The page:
For many years, I’ve promised myself a stop at the Pendleton Woolen Mill in eastern Oregon. Pendleton wool has always been held in high regard by my family, probably because of my mom being from Salem where their first retail store was located. It’s not a familiar name to people in the mid-west.
I was trying to get from Boise to Salem as quickly as possible to meet my aunts for dinner at their retirement center. I promised myself 15 minutes to just look quickly, but I didn’t get out for about 40 minutes, and I never even bought anything!
I was pleased to see other products, like book covers and bath towels, and national park mugs with designs specific to each national park. But on closer examination, all these products were made in China. So getting even a small item was out of the question.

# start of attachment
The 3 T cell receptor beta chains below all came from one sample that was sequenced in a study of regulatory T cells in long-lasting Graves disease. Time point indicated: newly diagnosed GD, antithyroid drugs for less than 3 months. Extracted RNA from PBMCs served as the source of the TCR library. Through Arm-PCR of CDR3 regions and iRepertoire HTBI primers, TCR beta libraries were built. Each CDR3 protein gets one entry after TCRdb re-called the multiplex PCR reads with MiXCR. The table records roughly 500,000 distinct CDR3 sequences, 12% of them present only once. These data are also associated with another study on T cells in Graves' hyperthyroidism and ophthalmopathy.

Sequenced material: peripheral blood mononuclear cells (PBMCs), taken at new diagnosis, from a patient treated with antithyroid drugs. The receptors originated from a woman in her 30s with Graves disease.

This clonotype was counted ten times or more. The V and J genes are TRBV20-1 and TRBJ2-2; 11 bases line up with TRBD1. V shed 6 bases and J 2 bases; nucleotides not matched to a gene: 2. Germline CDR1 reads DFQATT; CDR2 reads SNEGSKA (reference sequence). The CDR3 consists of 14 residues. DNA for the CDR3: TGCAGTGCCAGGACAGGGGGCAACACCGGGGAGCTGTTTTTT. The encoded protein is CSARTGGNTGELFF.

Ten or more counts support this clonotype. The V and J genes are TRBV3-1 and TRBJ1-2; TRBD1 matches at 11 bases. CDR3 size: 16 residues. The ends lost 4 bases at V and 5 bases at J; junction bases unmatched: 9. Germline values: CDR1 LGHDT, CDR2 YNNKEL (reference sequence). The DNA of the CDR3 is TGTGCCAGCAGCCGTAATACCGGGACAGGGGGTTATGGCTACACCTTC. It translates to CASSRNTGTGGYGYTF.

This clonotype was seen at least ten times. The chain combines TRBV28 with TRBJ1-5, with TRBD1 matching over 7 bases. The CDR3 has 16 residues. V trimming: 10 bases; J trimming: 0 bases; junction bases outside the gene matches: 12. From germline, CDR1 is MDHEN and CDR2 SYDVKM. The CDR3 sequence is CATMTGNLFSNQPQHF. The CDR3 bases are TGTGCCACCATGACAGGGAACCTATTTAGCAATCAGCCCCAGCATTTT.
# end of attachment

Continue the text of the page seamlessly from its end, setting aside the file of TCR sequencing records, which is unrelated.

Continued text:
I was glad I stopped. I know now that I don’t need to make that stop again, as most everything in the store is available online. My mom used to buy fabric there and make skirts and jackets, but I think those days are over… fabric from the source doesn’t save you money like in the old days. When I get to a place in life where I don’t have cats, I might treat myself to another blanket, though. The colors and designs are quite addictive!
Are you wondering why these designs are linked to the American Indians? It’s because they used to make Indian blankets.
From their website:
A study of the color and design preferences of local and Southwest Native Americans resulted in vivid colors and intricate patterns. Trade expanded from the Nez Perce nation near Pendleton to the Navajo, Hopi and Zuni nations. These Pendleton blankets were used as basic wearing apparel and as a standard of value for trading and credit among Native Americans. The blankets also became prized for ceremonial use.
You can find a complete history of the mill here.